FrontCover1Oscar Peterson was one of the greatest piano players of all time. A pianist with phenomenal technique on the level of his idol, Art Tatum, Peterson’s speed, dexterity, and ability to swing at any tempo were amazing. Very effective in small groups, jam sessions, and in accompanying singers, O.P. was at his absolute best when performing unaccompanied solos. His original style did not fall into any specific idiom. Like Erroll Garner and George Shearing, Peterson’s distinctive playing formed during the mid- to late ’40s and fell somewhere between swing and bop. Peterson was criticized through the years because he used so many notes, didn’t evolve much since the 1950s, and recorded a remarkable number of albums. Perhaps it is because critics ran out of favorable adjectives to use early in his career; certainly it can be said that Peterson played 100 notes when other pianists might have used ten, but all 100 usually fit, and there is nothing wrong with showing off technique when it serves the music. As with Johnny Hodges and Thelonious Monk, to name two, Peterson spent his career growing within his style rather than making any major changes once his approach was set, certainly an acceptable way to handle one’s career. Because he was Norman Granz’s favorite pianist (along with Tatum) and the producer tended to record some of his artists excessively, Peterson made an incredible number of albums. Not all are essential, and a few are routine, but the great majority are quite excellent, and there are dozens of classics. (by Scott Yanow)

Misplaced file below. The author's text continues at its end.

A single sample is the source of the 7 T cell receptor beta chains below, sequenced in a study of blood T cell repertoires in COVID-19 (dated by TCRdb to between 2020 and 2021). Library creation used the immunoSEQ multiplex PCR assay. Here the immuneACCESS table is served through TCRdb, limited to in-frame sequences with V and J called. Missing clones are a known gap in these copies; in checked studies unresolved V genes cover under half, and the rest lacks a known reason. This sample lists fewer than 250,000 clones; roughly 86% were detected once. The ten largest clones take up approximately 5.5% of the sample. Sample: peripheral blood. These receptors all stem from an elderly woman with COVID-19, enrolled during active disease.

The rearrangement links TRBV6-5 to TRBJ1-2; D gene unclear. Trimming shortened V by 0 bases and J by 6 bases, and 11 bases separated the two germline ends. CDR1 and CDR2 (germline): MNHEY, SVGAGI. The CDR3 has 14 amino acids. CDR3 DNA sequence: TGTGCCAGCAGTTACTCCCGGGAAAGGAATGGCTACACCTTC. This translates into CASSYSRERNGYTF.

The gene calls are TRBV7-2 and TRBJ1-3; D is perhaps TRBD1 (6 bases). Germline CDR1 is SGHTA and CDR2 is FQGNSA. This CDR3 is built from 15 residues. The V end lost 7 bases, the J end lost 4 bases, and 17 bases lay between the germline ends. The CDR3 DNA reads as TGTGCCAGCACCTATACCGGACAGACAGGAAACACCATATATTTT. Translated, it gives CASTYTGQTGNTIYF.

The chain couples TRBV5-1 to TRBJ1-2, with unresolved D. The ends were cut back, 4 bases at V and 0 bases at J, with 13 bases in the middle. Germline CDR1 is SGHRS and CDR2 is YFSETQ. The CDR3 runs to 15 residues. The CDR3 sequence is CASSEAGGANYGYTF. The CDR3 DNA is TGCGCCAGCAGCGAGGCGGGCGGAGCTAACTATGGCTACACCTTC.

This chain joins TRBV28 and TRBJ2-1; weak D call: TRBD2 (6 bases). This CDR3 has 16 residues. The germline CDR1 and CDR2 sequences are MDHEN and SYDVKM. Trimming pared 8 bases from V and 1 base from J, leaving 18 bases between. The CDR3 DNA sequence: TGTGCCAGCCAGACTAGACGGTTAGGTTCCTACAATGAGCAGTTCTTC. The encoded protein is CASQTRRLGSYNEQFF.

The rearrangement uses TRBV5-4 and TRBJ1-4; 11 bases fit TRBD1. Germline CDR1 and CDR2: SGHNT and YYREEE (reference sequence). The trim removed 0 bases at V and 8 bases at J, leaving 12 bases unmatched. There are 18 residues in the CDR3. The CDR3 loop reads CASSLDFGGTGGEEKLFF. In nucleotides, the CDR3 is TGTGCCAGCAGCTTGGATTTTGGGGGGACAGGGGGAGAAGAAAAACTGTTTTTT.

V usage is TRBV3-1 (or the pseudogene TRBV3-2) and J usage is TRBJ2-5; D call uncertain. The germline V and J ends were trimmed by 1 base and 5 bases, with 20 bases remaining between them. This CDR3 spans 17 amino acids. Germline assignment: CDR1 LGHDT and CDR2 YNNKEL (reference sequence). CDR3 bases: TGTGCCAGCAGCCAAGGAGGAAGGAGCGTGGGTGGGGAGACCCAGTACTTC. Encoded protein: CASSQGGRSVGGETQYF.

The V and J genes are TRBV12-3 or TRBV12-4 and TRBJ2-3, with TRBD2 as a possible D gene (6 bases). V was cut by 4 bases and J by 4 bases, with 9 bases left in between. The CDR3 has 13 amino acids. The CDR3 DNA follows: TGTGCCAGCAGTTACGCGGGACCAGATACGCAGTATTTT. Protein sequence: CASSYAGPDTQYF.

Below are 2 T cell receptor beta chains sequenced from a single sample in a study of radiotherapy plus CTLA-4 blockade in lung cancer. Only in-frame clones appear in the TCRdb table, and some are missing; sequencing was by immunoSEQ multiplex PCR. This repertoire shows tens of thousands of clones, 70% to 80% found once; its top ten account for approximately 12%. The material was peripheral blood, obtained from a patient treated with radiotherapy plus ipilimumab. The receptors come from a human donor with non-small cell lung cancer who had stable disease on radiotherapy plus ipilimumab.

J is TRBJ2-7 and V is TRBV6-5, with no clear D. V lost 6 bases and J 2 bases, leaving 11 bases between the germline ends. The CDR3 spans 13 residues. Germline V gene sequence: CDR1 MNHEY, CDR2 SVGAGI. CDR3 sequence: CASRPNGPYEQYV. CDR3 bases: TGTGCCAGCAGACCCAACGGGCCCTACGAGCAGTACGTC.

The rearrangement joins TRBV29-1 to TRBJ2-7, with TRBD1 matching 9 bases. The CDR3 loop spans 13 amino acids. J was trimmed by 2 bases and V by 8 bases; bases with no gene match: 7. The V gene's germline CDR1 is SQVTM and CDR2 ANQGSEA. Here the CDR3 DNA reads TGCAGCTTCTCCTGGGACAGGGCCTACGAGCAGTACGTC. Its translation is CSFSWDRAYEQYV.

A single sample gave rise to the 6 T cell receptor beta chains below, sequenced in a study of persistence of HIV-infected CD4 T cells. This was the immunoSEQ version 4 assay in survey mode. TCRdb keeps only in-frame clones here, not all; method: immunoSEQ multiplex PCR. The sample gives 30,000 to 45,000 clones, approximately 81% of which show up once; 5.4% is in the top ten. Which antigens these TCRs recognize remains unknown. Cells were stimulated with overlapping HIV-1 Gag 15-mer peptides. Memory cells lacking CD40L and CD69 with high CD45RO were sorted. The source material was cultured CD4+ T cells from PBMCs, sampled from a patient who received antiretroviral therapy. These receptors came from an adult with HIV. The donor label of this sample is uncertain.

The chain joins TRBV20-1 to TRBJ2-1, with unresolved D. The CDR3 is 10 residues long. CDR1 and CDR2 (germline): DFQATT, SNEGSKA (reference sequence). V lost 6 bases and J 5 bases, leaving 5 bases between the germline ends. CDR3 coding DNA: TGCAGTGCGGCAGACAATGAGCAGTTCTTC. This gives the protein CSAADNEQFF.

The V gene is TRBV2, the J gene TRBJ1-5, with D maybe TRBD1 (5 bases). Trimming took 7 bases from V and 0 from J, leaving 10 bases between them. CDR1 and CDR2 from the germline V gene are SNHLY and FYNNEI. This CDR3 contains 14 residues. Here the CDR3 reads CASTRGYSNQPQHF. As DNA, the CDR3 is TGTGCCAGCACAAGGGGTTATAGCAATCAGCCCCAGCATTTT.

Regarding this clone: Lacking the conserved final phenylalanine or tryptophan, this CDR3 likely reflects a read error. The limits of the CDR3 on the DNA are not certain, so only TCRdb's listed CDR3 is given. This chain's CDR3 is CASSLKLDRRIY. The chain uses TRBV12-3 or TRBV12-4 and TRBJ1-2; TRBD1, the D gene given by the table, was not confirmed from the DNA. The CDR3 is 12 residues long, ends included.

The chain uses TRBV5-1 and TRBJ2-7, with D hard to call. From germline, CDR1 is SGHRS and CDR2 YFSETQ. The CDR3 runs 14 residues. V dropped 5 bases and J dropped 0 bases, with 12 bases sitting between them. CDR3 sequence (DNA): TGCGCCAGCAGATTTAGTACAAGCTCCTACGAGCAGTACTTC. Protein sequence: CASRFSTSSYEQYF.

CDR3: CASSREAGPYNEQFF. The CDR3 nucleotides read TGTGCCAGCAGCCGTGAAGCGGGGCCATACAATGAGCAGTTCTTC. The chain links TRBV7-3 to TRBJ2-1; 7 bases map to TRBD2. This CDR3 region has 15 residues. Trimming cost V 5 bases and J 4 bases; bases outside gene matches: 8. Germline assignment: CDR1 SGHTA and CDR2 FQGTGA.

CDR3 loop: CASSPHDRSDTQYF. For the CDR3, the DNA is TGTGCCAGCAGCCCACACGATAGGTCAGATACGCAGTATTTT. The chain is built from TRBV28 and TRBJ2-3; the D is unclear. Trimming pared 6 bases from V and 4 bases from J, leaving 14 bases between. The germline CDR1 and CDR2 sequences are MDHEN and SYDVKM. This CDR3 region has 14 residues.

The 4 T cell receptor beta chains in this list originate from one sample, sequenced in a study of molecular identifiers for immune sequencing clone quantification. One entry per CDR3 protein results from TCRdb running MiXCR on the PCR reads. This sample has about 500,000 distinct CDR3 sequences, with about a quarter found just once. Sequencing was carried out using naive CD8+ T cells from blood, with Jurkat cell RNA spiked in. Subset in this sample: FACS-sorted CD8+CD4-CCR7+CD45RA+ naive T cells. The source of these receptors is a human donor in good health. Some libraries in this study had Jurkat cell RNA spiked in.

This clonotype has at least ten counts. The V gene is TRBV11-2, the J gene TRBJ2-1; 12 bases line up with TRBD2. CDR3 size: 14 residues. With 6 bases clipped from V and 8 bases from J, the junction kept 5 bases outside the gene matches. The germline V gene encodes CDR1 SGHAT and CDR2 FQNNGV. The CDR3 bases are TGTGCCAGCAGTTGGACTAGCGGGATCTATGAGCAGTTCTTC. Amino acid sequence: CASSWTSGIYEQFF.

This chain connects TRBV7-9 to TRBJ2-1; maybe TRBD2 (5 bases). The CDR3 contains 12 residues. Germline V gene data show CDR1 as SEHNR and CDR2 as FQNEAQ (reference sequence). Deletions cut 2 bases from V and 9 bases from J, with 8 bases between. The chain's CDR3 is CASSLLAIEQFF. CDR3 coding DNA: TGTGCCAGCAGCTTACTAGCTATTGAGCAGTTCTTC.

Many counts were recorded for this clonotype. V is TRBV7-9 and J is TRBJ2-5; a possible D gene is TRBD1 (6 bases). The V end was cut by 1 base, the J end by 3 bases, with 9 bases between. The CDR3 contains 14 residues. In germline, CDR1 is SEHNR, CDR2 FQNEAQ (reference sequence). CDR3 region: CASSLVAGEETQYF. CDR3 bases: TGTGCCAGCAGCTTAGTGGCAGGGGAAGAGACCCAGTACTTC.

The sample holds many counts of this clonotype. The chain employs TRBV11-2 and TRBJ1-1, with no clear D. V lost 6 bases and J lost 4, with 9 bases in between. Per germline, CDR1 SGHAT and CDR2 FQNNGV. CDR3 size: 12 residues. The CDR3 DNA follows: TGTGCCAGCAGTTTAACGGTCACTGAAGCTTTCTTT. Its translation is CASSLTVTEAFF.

Oscar Peteron Trio 1961_01

Oscar Petersons relationship with Ray Brown had begun in 1949, when both performed together at Carnegie Hall during one of Norman Granzs Jazz at the Philharmonic concerts. From 1950 to 1952, Granz would often record the two musicians in a duo format, or even in trio, with Barney Kessel or Irving Ashby on guitar. From then on both would play and record in many formats, under Petersons name, multiple JATP concerts or backing such stars as Billie Holiday, Charlie Parker, Ella Fitzgerald (who was Browns wife), Lester Young or Ben Webster, to name just a few.

This release presents a rarely heard concert by Oscar Peterson in Yugoslavia. Brilliantly recorded, it is a perfect example of the interaction and mutual understanding of the Peterson – Brown – Thigpen unit, which would break apart in mid-1965. (